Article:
High-intensity interval training brings significant changes in metabolism, claims research

According to findings in a recent study published in the journal “eLife,” scientists have revealed that high-intensity interval training (HIIT) has significant effects on human skeletal muscle, increasing the total amount of protein needed for muscle contraction and energy metabolism. † These results may explain the beneficial effects of HIIT on metabolism and pave the way for additional studies examining how exercise affects these processes.

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“Exercise has many beneficial effects that can help prevent and treat metabolic diseases, and this is likely due to changes in skeletal muscle energy expenditure. We wanted to understand how exercise changes muscle protein content and how it affects the activity of these muscles. proteins through a chemical reaction called acetylation,” said lead and co-corresponding author Morten Hostrup, associate professor in the Department of Nutrition, Exercise and Sport at the University of Copenhagen, Denmark.

Acetylation occurs when a member of the small molecule group, acetyl, combines with other molecules and can affect the behavior of proteins. For their study, the team recruited eight healthy, untrained male volunteers to complete five weeks of intense cycling training. The men trained three times a week and finished four minutes of cycling at a target rate of more than 90% of their maximum heart rate, followed by two minutes of rest.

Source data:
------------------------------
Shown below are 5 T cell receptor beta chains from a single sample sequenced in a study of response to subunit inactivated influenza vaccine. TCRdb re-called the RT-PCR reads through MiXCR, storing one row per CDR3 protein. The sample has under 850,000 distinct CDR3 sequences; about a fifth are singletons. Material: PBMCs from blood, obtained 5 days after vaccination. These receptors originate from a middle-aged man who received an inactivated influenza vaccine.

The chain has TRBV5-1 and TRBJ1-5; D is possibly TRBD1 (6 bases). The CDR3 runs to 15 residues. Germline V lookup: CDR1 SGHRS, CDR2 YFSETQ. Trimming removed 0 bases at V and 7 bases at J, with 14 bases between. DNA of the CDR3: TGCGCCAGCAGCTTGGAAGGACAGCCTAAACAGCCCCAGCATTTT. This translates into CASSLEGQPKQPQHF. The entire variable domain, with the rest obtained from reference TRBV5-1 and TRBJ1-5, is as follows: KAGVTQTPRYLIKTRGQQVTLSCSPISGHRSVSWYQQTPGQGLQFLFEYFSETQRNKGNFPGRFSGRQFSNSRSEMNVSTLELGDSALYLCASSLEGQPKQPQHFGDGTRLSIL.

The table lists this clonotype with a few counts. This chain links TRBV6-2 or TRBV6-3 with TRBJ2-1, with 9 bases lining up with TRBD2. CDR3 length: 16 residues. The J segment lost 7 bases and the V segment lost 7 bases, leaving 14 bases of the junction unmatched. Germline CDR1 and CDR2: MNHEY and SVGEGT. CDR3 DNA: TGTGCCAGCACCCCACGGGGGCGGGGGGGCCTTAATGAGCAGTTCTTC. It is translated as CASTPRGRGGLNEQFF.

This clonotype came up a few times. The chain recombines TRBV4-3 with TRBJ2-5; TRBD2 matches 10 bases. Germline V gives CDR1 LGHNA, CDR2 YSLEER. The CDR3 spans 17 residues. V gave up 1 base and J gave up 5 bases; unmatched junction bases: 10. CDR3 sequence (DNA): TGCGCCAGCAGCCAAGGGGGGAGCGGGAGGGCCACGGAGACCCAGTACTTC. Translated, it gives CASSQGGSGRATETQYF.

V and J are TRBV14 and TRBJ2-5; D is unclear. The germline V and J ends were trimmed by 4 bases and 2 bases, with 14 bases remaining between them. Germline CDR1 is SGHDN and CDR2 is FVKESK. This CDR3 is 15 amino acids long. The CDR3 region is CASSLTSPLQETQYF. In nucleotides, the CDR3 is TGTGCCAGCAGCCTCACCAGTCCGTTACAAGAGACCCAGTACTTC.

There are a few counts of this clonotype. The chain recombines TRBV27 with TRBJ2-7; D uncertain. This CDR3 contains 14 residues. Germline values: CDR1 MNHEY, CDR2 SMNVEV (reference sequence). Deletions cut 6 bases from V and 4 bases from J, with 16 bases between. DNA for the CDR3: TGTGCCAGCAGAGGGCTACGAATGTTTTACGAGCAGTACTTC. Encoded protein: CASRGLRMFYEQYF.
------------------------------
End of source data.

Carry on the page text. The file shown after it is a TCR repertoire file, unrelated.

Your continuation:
They repeated this pattern four to five times per workout. Using a technique called mass spectrometry, the team analyzed changes in the composition of 3,168 proteins in tissue samples collected from the participants’ thighs before the study and after they completed training. They also examined changes involving 1,263 lysine acetyl sites on 464 acetylated proteins.

Their analyzes showed an increase in the production of proteins used to build mitochondria, which produce energy in cells, and in proteins associated with muscle contractions. The team also identified increased acetylation of mitochondrial proteins and enzymes involved in cellular energy production. In addition, they observed changes in the number of proteins that reduce the calcium sensitivity of skeletal muscle, which is essential for muscle contractions.

The results confirm some known changes in skeletal muscle proteins that occur after exercise, and also identify new ones. For example, the decreased calcium sensitivity may explain why it may be more difficult for muscle contraction after an athlete has fatigued. The work also suggests that exercise-induced changes in protein regulation through acetylation may help boost metabolism.

“By using state-of-the-art proteomics technology, our study provides new information on how skeletal muscle adapts to exercise training, including the identification of novel exercise-regulated proteins and acetyl sites,” concludes co-corresponding author Atul Deshmukh, Associate Professor at the Novo Nordisk Foundation Center for Basic Metabolic Research, University of Copenhagen. “We hope our work will stimulate further research into how exercise helps improve people’s metabolic health.”

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